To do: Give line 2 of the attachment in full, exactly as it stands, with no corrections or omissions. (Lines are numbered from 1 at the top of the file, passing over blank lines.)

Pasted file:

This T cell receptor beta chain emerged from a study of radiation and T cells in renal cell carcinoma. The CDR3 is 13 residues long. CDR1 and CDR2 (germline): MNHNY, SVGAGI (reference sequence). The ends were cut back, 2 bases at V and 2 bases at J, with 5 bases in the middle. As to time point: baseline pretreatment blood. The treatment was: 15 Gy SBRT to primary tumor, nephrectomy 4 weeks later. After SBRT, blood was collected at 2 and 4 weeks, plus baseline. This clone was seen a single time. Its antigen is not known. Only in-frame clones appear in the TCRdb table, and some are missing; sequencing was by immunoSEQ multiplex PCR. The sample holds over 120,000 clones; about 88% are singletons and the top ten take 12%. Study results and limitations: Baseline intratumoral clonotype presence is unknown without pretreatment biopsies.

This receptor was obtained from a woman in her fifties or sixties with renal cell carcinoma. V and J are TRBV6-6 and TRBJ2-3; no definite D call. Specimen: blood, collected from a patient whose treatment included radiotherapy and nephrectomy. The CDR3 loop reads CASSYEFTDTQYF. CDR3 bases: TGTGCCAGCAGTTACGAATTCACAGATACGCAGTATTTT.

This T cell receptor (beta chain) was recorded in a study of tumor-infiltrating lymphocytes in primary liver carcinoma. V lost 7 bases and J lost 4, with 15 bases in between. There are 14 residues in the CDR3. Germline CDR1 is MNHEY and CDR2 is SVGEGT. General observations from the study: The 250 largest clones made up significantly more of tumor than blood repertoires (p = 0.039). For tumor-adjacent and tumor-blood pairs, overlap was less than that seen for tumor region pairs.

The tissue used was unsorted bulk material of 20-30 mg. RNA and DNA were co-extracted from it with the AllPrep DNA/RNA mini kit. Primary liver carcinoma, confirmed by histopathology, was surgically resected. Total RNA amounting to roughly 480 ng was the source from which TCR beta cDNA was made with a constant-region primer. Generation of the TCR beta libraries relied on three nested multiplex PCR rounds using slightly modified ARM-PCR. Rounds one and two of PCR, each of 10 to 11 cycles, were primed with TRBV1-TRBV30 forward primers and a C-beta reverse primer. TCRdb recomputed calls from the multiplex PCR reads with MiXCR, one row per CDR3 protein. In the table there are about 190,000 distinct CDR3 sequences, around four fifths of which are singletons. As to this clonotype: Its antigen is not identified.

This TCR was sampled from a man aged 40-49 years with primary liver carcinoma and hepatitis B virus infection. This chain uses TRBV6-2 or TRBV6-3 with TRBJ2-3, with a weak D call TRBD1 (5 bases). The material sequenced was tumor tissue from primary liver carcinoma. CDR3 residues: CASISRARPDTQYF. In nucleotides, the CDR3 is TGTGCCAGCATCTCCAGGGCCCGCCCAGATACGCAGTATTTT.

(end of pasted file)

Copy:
This receptor was obtained from a woman in her fifties or sixties with renal cell carcinoma. V and J are TRBV6-6 and TRBJ2-3; no definite D call. Specimen: blood, collected from a patient whose treatment included radiotherapy and nephrectomy. The CDR3 loop reads CASSYEFTDTQYF. CDR3 bases: TGTGCCAGCAGTTACGAATTCACAGATACGCAGTATTTT.